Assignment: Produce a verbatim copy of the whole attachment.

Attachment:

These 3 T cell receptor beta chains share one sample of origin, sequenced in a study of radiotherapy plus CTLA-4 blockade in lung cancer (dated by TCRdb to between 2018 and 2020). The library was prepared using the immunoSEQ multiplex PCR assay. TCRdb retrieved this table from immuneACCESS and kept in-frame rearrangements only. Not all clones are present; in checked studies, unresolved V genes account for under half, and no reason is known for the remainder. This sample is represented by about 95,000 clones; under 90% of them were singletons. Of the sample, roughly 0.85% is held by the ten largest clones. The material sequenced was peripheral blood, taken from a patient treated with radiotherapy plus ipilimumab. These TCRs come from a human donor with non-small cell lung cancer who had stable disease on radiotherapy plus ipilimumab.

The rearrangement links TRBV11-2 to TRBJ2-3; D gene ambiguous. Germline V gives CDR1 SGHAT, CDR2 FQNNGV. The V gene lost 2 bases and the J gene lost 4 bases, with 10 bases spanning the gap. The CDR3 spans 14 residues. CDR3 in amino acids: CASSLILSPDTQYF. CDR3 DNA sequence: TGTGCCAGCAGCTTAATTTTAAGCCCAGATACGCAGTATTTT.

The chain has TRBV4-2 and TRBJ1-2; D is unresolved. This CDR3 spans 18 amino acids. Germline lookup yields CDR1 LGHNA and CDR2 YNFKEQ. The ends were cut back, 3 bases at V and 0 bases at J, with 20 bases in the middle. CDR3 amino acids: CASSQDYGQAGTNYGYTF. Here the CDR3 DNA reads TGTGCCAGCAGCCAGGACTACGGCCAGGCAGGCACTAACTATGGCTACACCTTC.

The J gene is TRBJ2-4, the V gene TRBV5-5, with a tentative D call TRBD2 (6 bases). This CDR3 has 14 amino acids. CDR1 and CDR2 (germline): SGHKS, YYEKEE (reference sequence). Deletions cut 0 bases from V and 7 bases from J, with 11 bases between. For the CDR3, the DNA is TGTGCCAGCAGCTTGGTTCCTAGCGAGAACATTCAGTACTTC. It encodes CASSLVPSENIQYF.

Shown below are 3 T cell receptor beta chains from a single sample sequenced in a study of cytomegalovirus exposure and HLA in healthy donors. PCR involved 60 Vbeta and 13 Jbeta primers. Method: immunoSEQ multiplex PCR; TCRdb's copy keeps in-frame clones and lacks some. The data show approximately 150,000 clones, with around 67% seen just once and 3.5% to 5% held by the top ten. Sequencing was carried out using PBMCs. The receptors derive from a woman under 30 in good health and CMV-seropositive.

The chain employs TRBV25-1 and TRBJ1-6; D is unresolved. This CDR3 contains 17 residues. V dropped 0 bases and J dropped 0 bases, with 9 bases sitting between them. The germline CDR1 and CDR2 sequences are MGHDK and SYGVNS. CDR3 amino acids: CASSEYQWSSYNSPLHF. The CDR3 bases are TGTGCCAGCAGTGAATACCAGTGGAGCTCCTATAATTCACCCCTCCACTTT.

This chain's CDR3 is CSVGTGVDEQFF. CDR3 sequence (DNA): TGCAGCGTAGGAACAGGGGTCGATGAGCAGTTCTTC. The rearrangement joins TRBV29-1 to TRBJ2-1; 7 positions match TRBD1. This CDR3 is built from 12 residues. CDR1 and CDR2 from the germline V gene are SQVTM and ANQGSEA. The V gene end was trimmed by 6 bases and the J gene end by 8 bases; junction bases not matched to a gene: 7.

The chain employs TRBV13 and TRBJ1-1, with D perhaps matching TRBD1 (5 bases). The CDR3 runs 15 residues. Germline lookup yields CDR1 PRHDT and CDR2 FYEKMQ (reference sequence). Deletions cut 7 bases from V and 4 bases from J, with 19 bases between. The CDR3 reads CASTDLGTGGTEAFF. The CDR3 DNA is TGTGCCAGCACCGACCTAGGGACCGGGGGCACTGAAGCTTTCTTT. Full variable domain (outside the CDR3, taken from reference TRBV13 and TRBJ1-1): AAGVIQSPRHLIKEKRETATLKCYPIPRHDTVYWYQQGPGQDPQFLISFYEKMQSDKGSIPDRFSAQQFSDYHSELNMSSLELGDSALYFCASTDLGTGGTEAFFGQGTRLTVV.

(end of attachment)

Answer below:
These 3 T cell receptor beta chains share one sample of origin, sequenced in a study of radiotherapy plus CTLA-4 blockade in lung cancer (dated by TCRdb to between 2018 and 2020). The library was prepared using the immunoSEQ multiplex PCR assay. TCRdb retrieved this table from immuneACCESS and kept in-frame rearrangements only. Not all clones are present; in checked studies, unresolved V genes account for under half, and no reason is known for the remainder. This sample is represented by about 95,000 clones; under 90% of them were singletons. Of the sample, roughly 0.85% is held by the ten largest clones. The material sequenced was peripheral blood, taken from a patient treated with radiotherapy plus ipilimumab. These TCRs come from a human donor with non-small cell lung cancer who had stable disease on radiotherapy plus ipilimumab.

The rearrangement links TRBV11-2 to TRBJ2-3; D gene ambiguous. Germline V gives CDR1 SGHAT, CDR2 FQNNGV. The V gene lost 2 bases and the J gene lost 4 bases, with 10 bases spanning the gap. The CDR3 spans 14 residues. CDR3 in amino acids: CASSLILSPDTQYF. CDR3 DNA sequence: TGTGCCAGCAGCTTAATTTTAAGCCCAGATACGCAGTATTTT.

The chain has TRBV4-2 and TRBJ1-2; D is unresolved. This CDR3 spans 18 amino acids. Germline lookup yields CDR1 LGHNA and CDR2 YNFKEQ. The ends were cut back, 3 bases at V and 0 bases at J, with 20 bases in the middle. CDR3 amino acids: CASSQDYGQAGTNYGYTF. Here the CDR3 DNA reads TGTGCCAGCAGCCAGGACTACGGCCAGGCAGGCACTAACTATGGCTACACCTTC.

The J gene is TRBJ2-4, the V gene TRBV5-5, with a tentative D call TRBD2 (6 bases). This CDR3 has 14 amino acids. CDR1 and CDR2 (germline): SGHKS, YYEKEE (reference sequence). Deletions cut 0 bases from V and 7 bases from J, with 11 bases between. For the CDR3, the DNA is TGTGCCAGCAGCTTGGTTCCTAGCGAGAACATTCAGTACTTC. It encodes CASSLVPSENIQYF.

Shown below are 3 T cell receptor beta chains from a single sample sequenced in a study of cytomegalovirus exposure and HLA in healthy donors. PCR involved 60 Vbeta and 13 Jbeta primers. Method: immunoSEQ multiplex PCR; TCRdb's copy keeps in-frame clones and lacks some. The data show approximately 150,000 clones, with around 67% seen just once and 3.5% to 5% held by the top ten. Sequencing was carried out using PBMCs. The receptors derive from a woman under 30 in good health and CMV-seropositive.

The chain employs TRBV25-1 and TRBJ1-6; D is unresolved. This CDR3 contains 17 residues. V dropped 0 bases and J dropped 0 bases, with 9 bases sitting between them. The germline CDR1 and CDR2 sequences are MGHDK and SYGVNS. CDR3 amino acids: CASSEYQWSSYNSPLHF. The CDR3 bases are TGTGCCAGCAGTGAATACCAGTGGAGCTCCTATAATTCACCCCTCCACTTT.

This chain's CDR3 is CSVGTGVDEQFF. CDR3 sequence (DNA): TGCAGCGTAGGAACAGGGGTCGATGAGCAGTTCTTC. The rearrangement joins TRBV29-1 to TRBJ2-1; 7 positions match TRBD1. This CDR3 is built from 12 residues. CDR1 and CDR2 from the germline V gene are SQVTM and ANQGSEA. The V gene end was trimmed by 6 bases and the J gene end by 8 bases; junction bases not matched to a gene: 7.

The chain employs TRBV13 and TRBJ1-1, with D perhaps matching TRBD1 (5 bases). The CDR3 runs 15 residues. Germline lookup yields CDR1 PRHDT and CDR2 FYEKMQ (reference sequence). Deletions cut 7 bases from V and 4 bases from J, with 19 bases between. The CDR3 reads CASTDLGTGGTEAFF. The CDR3 DNA is TGTGCCAGCACCGACCTAGGGACCGGGGGCACTGAAGCTTTCTTT. Full variable domain (outside the CDR3, taken from reference TRBV13 and TRBJ1-1): AAGVIQSPRHLIKEKRETATLKCYPIPRHDTVYWYQQGPGQDPQFLISFYEKMQSDKGSIPDRFSAQQFSDYHSELNMSSLELGDSALYFCASTDLGTGGTEAFFGQGTRLTVV.